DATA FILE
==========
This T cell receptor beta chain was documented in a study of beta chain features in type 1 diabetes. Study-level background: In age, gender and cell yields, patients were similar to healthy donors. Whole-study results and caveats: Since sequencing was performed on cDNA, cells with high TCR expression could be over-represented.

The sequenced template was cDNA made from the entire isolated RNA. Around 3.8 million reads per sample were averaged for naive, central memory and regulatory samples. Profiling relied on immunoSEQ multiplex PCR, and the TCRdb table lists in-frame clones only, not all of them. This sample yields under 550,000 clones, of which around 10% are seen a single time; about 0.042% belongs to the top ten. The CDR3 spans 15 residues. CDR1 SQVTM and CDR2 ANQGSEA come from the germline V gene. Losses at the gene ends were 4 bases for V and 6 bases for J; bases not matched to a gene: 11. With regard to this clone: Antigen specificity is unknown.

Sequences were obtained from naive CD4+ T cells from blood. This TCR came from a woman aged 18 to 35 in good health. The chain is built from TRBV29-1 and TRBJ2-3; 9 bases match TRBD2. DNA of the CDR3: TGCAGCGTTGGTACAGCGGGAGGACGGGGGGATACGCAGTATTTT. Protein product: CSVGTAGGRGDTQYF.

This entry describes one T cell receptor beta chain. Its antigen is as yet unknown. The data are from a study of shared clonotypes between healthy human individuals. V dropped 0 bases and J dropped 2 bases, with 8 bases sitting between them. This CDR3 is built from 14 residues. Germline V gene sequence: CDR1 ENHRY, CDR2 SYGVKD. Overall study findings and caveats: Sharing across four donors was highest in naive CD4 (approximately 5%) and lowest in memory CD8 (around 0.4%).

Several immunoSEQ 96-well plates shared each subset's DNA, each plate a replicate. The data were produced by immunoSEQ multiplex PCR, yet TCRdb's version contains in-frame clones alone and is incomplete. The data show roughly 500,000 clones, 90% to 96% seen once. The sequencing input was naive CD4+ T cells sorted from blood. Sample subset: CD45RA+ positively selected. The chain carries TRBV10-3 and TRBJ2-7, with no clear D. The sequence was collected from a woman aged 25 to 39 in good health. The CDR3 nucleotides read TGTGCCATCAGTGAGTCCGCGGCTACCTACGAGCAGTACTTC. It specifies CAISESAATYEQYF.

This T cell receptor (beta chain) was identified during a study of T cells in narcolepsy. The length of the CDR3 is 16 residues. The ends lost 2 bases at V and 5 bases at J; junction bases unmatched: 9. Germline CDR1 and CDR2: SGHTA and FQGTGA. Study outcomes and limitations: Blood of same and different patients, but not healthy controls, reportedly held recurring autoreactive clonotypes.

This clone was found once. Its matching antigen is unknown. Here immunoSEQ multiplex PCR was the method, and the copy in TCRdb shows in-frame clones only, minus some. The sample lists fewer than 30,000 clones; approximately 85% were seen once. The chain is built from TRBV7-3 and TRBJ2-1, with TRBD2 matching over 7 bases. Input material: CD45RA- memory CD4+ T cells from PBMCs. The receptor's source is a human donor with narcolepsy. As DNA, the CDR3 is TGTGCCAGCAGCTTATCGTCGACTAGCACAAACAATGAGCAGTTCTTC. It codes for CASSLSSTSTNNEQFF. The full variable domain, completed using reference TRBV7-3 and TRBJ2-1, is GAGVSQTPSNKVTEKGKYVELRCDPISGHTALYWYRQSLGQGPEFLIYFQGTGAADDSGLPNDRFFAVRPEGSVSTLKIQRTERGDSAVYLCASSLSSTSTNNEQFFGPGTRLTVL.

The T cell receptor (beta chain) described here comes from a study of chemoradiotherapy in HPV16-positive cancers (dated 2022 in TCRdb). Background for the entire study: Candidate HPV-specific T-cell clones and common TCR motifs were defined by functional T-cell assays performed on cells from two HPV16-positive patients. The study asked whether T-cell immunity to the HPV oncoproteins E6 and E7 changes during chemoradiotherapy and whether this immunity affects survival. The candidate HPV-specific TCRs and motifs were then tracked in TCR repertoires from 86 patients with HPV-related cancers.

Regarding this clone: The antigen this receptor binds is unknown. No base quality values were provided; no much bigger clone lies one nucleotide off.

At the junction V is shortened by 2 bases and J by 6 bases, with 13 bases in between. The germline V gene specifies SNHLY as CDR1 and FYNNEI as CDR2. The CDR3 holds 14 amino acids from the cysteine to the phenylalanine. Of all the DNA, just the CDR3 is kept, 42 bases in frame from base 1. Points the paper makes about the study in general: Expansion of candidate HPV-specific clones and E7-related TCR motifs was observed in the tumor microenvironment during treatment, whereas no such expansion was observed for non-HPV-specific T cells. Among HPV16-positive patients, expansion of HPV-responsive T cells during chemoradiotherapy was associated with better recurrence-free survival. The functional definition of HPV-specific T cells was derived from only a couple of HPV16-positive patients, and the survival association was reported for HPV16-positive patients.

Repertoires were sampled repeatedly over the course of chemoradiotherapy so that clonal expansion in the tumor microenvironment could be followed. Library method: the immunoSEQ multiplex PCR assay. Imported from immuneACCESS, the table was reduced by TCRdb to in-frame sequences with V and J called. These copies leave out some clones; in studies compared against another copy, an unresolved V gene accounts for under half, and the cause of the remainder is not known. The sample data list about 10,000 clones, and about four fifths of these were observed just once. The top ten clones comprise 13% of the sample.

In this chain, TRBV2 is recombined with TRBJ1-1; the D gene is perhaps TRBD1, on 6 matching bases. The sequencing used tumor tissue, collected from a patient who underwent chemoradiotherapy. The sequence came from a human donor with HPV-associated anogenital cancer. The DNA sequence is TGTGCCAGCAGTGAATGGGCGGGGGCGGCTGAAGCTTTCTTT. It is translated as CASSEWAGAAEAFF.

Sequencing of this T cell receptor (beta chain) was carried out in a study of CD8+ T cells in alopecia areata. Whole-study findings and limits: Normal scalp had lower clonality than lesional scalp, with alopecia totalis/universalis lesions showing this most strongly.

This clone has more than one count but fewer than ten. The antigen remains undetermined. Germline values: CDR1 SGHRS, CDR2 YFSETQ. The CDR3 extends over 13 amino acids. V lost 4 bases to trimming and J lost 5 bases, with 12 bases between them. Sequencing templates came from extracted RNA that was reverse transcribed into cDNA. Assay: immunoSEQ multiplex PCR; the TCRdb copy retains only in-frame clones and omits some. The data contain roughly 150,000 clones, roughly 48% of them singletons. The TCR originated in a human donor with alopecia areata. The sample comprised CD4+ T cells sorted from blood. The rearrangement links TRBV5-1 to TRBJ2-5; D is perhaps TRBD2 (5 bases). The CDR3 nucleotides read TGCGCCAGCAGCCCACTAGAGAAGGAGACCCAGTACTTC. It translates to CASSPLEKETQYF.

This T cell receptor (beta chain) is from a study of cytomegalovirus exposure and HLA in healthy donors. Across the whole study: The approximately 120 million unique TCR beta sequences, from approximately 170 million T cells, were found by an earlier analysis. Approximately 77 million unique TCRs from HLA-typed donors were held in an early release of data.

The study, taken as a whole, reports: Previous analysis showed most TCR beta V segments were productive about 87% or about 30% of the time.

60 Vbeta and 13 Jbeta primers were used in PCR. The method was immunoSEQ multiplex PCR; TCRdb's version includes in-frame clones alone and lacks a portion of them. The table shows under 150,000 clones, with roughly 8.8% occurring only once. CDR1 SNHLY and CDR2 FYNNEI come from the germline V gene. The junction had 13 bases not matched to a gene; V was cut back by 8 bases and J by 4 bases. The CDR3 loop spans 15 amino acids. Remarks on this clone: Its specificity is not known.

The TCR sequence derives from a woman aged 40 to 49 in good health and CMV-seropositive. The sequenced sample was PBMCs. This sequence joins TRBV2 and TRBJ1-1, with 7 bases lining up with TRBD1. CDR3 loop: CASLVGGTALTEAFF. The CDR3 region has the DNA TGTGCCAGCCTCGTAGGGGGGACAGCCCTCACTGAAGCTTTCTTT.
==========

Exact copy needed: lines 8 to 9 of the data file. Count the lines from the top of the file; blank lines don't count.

The T cell receptor (beta chain) described here comes from a study of chemoradiotherapy in HPV16-positive cancers (dated 2022 in TCRdb). Background for the entire study: Candidate HPV-specific T-cell clones and common TCR motifs were defined by functional T-cell assays performed on cells from two HPV16-positive patients. The study asked whether T-cell immunity to the HPV oncoproteins E6 and E7 changes during chemoradiotherapy and whether this immunity affects survival. The candidate HPV-specific TCRs and motifs were then tracked in TCR repertoires from 86 patients with HPV-related cancers.

Regarding this clone: The antigen this receptor binds is unknown. No base quality values were provided; no much bigger clone lies one nucleotide off.